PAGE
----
These people are fond of declaring that the Bible “is either all true or none of it is true” and that we shouldn’t “pick and choose” what we take literally.  But here’s the problem:  NO ONE takes the Bible 100% literally.  No one.  We all pick and choose.  Even Jesus did.  He emphasized the spirit of the law over the letter of the law when it came to working on the Sabbath, stoning sinners, washing hands, and more.  Jesus picked and chose in his very first sermon that he gave – he chose to read only a certain portion of the Isaiah text.  He read the part that reads, “The Spirit of the Lord is upon me, because he has anointed me to preach good news to the poor. He has sent me to proclaim freedom for the prisoners and recovery of sight for the blind, to release the oppressed, to proclaim the year of the Lord’s favor” (Isaiah 61:1-2).   What’s interesting here is that Jesus intentionally edited out a portion of verse 2, “and the day of vengeance of our Lord.”  Roger Wolsey (of the fabulous blog “Kissing Fish”) suggests that Jesus left this phrase out in order to deemphasize God’s wrath and to denounce violence as a means to an end.  Jesus clearly made choices of what he emphasized in the scriptures based upon his theological agenda.


Even if we start reading right at the beginning, the tension of Biblical interpretation hits us in the face immediately – there are two conflicting accounts of the creation story in chapters 1 and 2 of Genesis.  Maybe this discrepancy  – in the very introduction to the Bible – should be a hint to us right up front to go easy on the “God said it, I believe it, that settles it” rhetoric.  Maybe it’s a reminder that we should give each other some room to embrace poetry, symbolism, “true-ishness,” mystery, Biblical contradictions (did Judas die from hanging or falling; did Jesus ride into Jerusalem on one donkey or two; were there two demon possessed men in the graveyard or just one?), Biblical inaccuracies (the mustard seed isn’t actually the smallest seed in the world; the earth actually does revolve around the sun and not the other way around), personal meaning and interpretation, changing societal norms and values, and more.

I tend to believe that all readers of the Bible are interpreting, picking and choosing, incorporating personal experiences and opinions, weighing what they’ve been taught by others, and reading through the lens of their own biases.  They are all deciding on what is True for them, what’s not True and what’s only true-ish.   Some make those decisions through study and scholarship, some by listening to their hearts and brains, some by purely believing what they’ve been told.

So what’s the current score?  What does the average modern, conservative, fundamentalist Christian mean by Absolute Truth, when discussing the issues of today?   Let’s map it out:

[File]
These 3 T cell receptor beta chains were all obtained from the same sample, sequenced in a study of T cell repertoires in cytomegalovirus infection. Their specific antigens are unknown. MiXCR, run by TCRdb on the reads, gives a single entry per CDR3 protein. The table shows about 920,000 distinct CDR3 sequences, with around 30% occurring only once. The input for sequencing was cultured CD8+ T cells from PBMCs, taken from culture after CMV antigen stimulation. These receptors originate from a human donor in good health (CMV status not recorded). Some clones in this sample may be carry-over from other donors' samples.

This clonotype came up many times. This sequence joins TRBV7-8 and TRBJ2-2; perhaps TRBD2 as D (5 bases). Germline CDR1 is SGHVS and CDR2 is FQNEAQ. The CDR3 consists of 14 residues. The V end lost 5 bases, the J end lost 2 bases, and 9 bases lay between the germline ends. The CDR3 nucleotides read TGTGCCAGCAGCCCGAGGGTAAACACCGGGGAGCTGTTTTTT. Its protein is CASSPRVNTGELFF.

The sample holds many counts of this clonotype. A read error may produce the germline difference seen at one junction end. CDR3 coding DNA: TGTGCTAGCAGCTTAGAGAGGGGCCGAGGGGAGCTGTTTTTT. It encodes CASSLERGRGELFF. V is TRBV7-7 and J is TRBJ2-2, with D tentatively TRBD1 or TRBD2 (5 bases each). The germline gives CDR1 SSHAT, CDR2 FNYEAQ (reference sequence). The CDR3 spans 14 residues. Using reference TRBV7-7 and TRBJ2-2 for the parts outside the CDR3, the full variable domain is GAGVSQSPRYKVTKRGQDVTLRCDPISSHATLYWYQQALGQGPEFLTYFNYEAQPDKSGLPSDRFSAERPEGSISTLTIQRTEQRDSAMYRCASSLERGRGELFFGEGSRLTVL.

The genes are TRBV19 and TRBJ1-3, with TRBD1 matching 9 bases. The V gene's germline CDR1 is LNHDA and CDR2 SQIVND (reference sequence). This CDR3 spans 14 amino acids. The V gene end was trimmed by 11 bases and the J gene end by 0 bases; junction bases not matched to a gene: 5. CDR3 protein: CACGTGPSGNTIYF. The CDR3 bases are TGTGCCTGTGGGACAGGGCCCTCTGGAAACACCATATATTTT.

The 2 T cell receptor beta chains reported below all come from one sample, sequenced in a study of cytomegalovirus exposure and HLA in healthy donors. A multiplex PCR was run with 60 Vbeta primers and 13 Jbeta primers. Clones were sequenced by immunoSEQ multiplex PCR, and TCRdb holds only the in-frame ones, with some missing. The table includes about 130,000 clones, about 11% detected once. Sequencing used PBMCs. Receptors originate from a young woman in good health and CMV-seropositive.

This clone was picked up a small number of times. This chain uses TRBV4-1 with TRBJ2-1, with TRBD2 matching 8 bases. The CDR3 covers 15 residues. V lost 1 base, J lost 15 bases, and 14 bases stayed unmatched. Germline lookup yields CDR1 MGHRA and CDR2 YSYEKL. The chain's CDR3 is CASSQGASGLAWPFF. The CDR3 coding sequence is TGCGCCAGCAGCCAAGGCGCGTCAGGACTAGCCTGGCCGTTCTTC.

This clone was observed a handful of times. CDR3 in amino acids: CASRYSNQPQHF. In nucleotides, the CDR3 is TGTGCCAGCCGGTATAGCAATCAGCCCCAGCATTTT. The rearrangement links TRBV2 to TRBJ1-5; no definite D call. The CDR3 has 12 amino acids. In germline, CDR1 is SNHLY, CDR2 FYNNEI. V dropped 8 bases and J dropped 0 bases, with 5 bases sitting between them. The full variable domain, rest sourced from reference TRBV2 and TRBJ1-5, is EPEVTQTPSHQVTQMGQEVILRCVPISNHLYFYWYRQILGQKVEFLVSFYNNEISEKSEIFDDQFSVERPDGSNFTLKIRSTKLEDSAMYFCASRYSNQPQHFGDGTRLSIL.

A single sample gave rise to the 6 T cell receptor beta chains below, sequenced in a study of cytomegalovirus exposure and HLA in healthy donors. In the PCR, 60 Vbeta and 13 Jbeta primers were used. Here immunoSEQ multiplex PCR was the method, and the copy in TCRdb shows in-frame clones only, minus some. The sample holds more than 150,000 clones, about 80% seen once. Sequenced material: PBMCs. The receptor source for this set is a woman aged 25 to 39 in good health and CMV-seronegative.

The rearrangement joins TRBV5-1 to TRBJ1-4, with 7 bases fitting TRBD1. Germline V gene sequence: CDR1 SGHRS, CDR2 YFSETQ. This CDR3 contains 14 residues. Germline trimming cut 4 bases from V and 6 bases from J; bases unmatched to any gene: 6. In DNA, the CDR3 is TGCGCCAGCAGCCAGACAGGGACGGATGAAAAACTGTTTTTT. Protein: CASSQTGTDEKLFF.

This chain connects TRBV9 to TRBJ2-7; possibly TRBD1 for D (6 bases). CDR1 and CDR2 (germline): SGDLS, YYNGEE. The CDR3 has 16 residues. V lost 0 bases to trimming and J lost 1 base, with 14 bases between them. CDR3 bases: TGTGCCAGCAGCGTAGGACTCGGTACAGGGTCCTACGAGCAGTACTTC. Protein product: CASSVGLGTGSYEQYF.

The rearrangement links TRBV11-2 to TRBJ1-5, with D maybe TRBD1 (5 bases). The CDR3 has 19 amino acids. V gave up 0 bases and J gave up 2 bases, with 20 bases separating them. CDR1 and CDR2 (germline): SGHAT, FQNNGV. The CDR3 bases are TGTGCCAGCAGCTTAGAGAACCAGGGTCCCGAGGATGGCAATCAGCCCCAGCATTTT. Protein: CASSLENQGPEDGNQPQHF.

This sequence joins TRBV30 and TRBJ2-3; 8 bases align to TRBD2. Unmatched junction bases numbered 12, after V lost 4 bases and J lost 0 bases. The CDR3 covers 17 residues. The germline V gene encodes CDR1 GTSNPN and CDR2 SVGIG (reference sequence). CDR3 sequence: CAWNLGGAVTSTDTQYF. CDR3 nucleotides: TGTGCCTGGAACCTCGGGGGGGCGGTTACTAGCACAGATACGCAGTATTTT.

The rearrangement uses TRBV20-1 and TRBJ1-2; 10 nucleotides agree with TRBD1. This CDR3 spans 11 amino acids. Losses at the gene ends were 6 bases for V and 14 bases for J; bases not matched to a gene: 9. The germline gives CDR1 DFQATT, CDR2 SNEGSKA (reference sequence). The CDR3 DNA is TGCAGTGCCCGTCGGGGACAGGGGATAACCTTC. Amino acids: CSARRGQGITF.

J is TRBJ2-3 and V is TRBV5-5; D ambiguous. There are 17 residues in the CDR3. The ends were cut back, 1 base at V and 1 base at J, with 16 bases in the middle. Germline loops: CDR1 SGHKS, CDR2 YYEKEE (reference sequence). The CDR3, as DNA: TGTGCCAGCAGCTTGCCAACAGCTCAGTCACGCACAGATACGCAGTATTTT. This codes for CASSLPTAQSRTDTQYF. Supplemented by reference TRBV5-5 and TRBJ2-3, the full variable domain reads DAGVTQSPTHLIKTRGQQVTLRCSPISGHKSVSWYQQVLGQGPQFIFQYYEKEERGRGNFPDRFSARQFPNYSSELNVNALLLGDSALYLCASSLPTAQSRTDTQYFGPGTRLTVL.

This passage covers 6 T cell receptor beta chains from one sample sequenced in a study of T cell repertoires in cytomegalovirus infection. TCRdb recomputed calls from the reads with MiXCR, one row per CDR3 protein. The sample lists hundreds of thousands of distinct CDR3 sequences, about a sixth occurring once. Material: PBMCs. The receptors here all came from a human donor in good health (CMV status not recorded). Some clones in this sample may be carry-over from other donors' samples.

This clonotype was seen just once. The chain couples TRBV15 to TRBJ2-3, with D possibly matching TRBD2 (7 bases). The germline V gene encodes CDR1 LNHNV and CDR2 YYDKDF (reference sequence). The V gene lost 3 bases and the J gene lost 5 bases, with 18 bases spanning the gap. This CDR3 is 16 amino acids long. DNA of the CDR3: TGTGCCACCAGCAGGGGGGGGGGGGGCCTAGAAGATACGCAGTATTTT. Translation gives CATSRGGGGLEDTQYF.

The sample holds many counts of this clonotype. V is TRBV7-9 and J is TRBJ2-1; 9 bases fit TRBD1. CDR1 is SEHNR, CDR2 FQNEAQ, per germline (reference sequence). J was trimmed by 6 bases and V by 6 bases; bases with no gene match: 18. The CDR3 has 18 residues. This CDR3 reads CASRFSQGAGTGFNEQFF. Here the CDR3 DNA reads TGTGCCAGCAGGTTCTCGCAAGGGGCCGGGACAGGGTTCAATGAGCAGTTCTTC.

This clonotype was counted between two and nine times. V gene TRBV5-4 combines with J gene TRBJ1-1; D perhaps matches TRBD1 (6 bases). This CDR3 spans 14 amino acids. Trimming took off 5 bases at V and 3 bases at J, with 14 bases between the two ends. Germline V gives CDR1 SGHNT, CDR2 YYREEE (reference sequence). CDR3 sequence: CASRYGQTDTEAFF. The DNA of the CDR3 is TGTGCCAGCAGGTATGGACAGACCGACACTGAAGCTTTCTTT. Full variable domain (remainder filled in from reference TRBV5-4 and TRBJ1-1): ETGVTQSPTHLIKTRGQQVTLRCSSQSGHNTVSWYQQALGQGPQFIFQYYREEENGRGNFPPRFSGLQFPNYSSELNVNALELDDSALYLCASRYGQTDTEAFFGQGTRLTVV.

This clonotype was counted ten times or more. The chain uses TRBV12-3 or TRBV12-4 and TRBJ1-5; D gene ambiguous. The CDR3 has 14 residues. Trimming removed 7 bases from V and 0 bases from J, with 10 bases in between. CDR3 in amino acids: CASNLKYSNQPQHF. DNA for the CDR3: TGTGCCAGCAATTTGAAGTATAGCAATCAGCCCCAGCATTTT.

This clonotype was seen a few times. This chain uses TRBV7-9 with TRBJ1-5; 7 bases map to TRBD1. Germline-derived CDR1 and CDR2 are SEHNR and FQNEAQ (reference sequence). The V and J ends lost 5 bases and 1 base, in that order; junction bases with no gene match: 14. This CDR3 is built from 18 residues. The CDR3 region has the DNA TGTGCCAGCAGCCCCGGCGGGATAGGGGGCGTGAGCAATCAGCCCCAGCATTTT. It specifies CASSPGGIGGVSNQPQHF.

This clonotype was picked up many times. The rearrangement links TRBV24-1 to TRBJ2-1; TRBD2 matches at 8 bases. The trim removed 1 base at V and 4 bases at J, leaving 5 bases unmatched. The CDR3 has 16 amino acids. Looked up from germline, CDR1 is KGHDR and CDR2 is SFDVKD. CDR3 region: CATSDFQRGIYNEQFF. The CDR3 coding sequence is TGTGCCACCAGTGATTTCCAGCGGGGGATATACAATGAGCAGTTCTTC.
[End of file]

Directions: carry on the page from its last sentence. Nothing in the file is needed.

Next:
Homosexuals:  Bad
(Not mentioned by Jesus even once; condemned in the Old Testament right along with mixing dairy with meat and eating pork.)

Mixing dairy with meat and eating pork:  Acceptable  (also delicious)

Divorce:  Acceptable
(Strongly condemned by Jesus)

Woman speaking in church; wearing jewelry; cutting their hair short:  Good
(Paul writes that women shouldn’t speak at church, but should go home and ask their husbands any questions they may have, that they shouldn’t wear jewelry, and that they should leave their hair long.)

Slavery:  Very Bad
(Acceptable in the Bible)

Marriage between races:  Acceptable
(Not acceptable in the Old Testament)

Mormons:   Good
(Mormonism has been a “cult” in the eyes of most fundamentalist Christians almost since Joseph Smith found the magic scrolls.   Apparently, though, God recently changed His mind.  Billy Graham a few months ago declared that Mormonism IS NO LONGER A CULT, coincidently just in time for Christians to cast their ballots for Mitt Romney.) 

Not taking care of the poor:  Acceptable
(There are over 500 verses in the Bible making our mandate to care for the poor crystal clear.) 

Abortion:   Very Badjesus and republican suggestions
(There are maybe five verses about life that can be squeezed to possibly support an anti-abortion stance, and about the same number that could go the other way.)

Greed, amassing riches, loving money:  Overlooked to Good
(All strongly condemned throughout scripture – way more obviously and numerously than abortion.)

I have to stop and imagine – What kind of world would it be if every Christian made it the whole focus of their “religion” to follow in Jesus’ footsteps by loving their neighbor, doing good to those who treat them badly, and taking care of the poor, instead of worrying about whether or not other people buy into their personal
version of “Absolute Truth?”  Please tell me there are other people out there entertaining this crazy dream?

Find prequel HERE (in which I come clean about my faith)

Find part 2 HERE

Find part 3 HERE